noticeable common characteristics: processual organization, symmetrical arc
form, repetition and insisting on timbre.
for harpsichord, is a processual and repetitive composition. The piece is the
second of five variations created on the sequence of eight tones of
harmonic series of the ton C. The process is a little shorter than the processes
in his other compositions but with characteristics of his longer pieces.
David Hamill is a largely self-taught
musician and composer. He plays a number of instruments badly and bass guitar
adequately. Following a career in electronics and computing, he is devoting
himself to music composition. His music tries to cut across genres, mixing
elements of blues, jazz and rock with classical traditions. As well as using
conventional instruments, it encompasses acoustic samples and electronic
synthesis. David's aim is to encourage a new type of classical music for the
21st century, one that is closer to popular music. He runs the xonata website, a
platform for composers with similar aims.
A robotic choir sings the word
philosophy. The voices originate from a software text-to-speech synthesizer,
set to produce a monotone at various pitches.
Paul Clouvel is an electroacoustic
and contemporary music composer living in France. He studied orchestra
conducting, then he graduated twice in electroacoustic composition at the
National Music Conservatory in Bourges (France) and studied composition and
computer music at the Conservatoire National Supérieur de Musique in Lyon. He
also studied sound design, music management and computer music (Ircam, Berklee
College of Music) He received several prizes, including Russolo International
Electroacoustic composition prize. Paul Clouvel works as a freelance composer,
editor, and is the artistic director of Elektramusic.
is a one-sequence music work where a
fake-piano plays short phrases as the manner of John Cage’s music, responding to
electroacoustic – concrete sounds.
Doctors and Nurses
Steve Betts is English.
He was in last year’s 60x60 line up, his sole US contemporary music credit to
date. He’s cool with that, enjoying as he does, the opportunity to mention New
York in any conversation with his fellow countrymen back home in war-torn London
Doctors and Nurses,
what’s wrong with being co-dependant?
Rodney Oakes earned a BA, an MA in
music from San Diego State University and a DMA at University of Southern
California. Oakes is currently an Emeritus Professor at Los Angeles Harbor
College. Among his awards are a Rockefeller Grant; an NEA grant; a Fulbright
Senior Lectureship to the Academy of Music in Krakow, Poland; and ASCAP Standard
Awards for every year since 1987. Oakes was the founding editor of Journal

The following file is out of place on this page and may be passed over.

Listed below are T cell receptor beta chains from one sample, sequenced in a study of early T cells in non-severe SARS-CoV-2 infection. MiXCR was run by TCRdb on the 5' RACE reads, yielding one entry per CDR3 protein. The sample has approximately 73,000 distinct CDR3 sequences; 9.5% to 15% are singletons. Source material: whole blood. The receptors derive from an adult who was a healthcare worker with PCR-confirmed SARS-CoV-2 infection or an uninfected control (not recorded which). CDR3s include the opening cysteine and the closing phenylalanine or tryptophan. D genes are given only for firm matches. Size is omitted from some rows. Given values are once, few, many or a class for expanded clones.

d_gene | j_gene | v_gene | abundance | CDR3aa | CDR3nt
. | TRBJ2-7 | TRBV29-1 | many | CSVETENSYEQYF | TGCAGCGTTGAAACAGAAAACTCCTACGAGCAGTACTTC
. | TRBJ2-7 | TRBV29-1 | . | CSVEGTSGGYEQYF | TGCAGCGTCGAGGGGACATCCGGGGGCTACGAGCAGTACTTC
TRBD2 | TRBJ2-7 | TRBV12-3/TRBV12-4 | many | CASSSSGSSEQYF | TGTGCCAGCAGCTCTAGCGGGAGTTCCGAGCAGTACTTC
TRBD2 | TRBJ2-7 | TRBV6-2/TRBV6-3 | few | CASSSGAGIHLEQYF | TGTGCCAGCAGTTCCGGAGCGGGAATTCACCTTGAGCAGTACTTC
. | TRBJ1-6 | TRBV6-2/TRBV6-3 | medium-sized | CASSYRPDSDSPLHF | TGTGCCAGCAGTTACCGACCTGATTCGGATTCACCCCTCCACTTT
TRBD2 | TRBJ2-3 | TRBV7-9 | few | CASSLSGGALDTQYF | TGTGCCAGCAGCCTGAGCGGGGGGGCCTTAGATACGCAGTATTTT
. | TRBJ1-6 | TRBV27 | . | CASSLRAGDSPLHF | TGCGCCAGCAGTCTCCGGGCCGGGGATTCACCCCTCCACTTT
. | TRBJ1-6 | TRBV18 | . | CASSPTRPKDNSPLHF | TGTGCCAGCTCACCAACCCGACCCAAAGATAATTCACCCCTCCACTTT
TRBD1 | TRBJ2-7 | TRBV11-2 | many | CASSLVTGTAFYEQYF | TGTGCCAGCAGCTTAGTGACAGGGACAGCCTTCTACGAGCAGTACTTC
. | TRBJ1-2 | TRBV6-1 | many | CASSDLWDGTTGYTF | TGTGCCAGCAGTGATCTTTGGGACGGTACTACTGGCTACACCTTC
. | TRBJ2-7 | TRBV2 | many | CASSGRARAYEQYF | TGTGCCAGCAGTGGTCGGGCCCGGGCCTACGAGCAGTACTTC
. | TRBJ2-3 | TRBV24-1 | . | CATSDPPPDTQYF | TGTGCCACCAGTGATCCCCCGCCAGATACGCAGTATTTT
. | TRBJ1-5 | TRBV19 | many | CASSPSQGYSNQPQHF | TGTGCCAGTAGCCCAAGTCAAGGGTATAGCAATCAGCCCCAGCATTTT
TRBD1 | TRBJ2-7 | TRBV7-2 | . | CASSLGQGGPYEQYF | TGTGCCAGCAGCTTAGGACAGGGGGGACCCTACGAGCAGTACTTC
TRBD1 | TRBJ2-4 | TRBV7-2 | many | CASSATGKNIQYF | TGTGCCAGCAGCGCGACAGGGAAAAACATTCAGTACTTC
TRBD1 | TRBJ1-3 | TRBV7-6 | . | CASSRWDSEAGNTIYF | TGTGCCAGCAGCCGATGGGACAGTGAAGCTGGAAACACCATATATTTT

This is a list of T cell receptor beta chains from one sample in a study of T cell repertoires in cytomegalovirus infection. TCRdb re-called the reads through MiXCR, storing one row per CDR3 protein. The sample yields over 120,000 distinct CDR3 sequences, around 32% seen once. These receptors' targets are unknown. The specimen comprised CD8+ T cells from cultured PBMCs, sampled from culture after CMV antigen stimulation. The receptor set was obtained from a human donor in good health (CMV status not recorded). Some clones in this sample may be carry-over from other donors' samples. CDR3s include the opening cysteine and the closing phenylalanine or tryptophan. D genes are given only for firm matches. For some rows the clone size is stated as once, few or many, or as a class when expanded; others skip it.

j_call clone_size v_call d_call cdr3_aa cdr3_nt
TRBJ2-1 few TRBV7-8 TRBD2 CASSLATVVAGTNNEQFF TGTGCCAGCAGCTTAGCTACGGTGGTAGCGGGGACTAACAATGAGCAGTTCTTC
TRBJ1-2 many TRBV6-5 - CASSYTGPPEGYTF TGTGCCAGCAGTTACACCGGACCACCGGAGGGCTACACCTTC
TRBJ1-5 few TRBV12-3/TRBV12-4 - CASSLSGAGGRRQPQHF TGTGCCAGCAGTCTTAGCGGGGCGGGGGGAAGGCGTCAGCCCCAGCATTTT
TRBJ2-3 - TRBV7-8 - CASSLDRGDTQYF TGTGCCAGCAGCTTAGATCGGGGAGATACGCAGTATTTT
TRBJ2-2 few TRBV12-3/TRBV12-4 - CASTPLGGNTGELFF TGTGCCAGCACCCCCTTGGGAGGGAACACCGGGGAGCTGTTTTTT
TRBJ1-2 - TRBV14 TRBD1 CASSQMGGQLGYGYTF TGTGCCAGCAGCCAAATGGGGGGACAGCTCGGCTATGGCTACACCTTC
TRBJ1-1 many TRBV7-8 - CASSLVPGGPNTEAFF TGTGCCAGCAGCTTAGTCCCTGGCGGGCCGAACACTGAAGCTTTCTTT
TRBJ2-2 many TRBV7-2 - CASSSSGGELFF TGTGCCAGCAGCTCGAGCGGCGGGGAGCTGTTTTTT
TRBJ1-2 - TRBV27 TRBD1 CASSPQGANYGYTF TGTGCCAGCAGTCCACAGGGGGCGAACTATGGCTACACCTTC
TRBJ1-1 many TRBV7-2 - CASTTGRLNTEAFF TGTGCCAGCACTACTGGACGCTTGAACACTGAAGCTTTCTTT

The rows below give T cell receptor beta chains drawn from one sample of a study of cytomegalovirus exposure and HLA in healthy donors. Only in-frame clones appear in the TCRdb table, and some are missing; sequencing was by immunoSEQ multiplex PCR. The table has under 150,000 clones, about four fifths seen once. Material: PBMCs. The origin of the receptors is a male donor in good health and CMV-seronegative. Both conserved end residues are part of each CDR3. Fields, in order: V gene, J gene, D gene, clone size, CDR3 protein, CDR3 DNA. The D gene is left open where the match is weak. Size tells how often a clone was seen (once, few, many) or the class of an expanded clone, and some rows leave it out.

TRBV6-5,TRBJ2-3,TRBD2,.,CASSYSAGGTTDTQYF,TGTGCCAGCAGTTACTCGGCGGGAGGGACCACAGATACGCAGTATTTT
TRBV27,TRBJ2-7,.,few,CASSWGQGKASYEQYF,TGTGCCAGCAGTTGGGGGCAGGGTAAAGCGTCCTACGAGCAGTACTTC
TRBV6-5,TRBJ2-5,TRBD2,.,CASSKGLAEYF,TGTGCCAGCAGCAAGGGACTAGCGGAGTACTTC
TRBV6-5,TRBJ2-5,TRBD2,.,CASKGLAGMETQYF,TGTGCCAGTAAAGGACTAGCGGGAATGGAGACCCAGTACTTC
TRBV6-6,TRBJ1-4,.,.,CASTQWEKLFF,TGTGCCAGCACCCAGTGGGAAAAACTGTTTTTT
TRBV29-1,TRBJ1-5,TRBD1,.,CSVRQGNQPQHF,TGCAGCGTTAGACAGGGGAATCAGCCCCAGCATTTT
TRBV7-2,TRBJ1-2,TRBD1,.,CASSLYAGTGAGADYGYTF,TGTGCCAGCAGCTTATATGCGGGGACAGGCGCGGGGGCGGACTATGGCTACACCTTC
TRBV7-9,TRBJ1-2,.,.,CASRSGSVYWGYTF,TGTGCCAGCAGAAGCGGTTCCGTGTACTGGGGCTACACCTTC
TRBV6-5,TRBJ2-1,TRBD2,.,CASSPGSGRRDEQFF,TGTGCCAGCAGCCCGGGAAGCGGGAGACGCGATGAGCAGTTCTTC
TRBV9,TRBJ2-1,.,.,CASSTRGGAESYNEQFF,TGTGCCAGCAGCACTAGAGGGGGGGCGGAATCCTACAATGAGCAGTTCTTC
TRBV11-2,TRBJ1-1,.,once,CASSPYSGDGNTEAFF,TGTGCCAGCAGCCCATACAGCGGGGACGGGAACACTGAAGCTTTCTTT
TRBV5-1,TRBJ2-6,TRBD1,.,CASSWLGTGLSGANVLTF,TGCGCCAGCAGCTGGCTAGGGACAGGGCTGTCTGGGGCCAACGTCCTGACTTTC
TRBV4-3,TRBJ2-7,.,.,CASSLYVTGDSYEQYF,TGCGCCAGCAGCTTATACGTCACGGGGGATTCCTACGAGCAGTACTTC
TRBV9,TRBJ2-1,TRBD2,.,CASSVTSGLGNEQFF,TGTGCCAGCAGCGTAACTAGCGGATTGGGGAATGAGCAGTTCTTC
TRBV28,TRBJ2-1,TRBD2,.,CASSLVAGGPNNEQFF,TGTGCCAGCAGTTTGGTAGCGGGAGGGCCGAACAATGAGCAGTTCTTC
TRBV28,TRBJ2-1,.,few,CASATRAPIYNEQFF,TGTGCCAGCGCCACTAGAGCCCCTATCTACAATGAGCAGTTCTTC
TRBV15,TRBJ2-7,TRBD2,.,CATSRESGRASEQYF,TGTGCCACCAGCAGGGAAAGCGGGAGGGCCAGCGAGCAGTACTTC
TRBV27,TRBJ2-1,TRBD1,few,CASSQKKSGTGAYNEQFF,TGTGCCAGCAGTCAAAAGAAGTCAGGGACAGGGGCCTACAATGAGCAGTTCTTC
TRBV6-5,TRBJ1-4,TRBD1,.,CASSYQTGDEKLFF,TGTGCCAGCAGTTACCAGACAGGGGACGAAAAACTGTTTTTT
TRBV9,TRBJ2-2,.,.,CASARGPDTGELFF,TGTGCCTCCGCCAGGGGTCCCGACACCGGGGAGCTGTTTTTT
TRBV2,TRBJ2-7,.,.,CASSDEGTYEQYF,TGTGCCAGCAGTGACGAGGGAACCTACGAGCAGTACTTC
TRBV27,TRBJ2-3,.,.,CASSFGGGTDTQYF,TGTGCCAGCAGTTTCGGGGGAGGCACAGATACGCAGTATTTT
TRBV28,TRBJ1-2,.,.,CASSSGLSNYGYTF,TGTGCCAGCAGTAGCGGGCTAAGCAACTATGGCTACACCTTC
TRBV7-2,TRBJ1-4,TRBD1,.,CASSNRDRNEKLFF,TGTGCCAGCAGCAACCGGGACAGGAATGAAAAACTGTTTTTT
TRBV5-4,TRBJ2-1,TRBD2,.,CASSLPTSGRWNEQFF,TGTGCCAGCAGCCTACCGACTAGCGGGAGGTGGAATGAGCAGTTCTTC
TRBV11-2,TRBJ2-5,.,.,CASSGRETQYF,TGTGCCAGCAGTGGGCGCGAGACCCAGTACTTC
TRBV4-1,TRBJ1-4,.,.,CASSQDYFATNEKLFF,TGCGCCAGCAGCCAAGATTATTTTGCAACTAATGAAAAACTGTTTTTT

SEAMUS. He has pioneered the use of the trombone combined with electronic
devices and has performed throughout the United States and Europe. In addition,
he performs with numerous Los Angles jazz ensembles. A number of Oakes? works
are available on the Cambria, the Living Music, and Innova labels. His CD, Music
for the MIDI Trombone, has received excellent reviews.
is a brief work created with the software MetaSynth, a program that allows for
the creation of sounds and music using digital images as a source of sound. The
music for this work was created from digital pictures taken during a trip to
Provence during the summer of 2003. Numerous sites connected to Matise were
visited, including his home, and photographed. The result is an audio montage
Brunner is a composer and performer,
researcher/writer, recording engineer/producer and teacher. Brunner has served
as composer-in-residence three times at EMS (Electroacoustic Music Studios) in
Stockholm, Sweden and in 2001 at Kungliga Musikhögskolan I Stockholm, Sweden. He
is at present writing a book on Text Sound Composition and is considered an
authority on the subject. Brunner was Co-Director of the first Electroacoustic
Music Festival in Istanbul, Turkey sponsored by Bilgi University. Brunner
currently serves as the Director of Music Technology for the Conservatory of
Music at Brooklyn College, and is the founder of the Brooklyn College
Electroacoustic Music Ensemble, which under his direction produces an annual CD.
He is the founder and coordinator of the biannual International Electroacoustic
Music Festival at Brooklyn College, New York City.
Erdem Helvacioglu received
several prizes including two consecutive "3rd prize" in the 2002 and 2003 Luigi
Russolo Electroacoustic Competition and "honorary mention" in the 2004 Insulae
Electronicae Electroacoustic Competition with his electroacoustic tape works.
His compositions have been performed in various electronic music festivals such
as CEAIT 2003, San Francisco Tape Music Festival 2004, Sonorities Festival of
Contemporary Music 2004, Nuit Bleue Electronic Music Festival 2004, Seoul
International Computer Music Festival 2004, Computer Art Festival 2004, CEAIT
2005, 14th Florida Electroacoustic Music Festival, Acousmania Festival 2005 and
the 10th International Electroacoustic Music Festival "Primavera en La Habana".
Reminiscence is about the
musical memories of a contemporary Turkish electronic
music. Right after the record has ended, we are
left with the crackles of the record. While these crackles go on, various short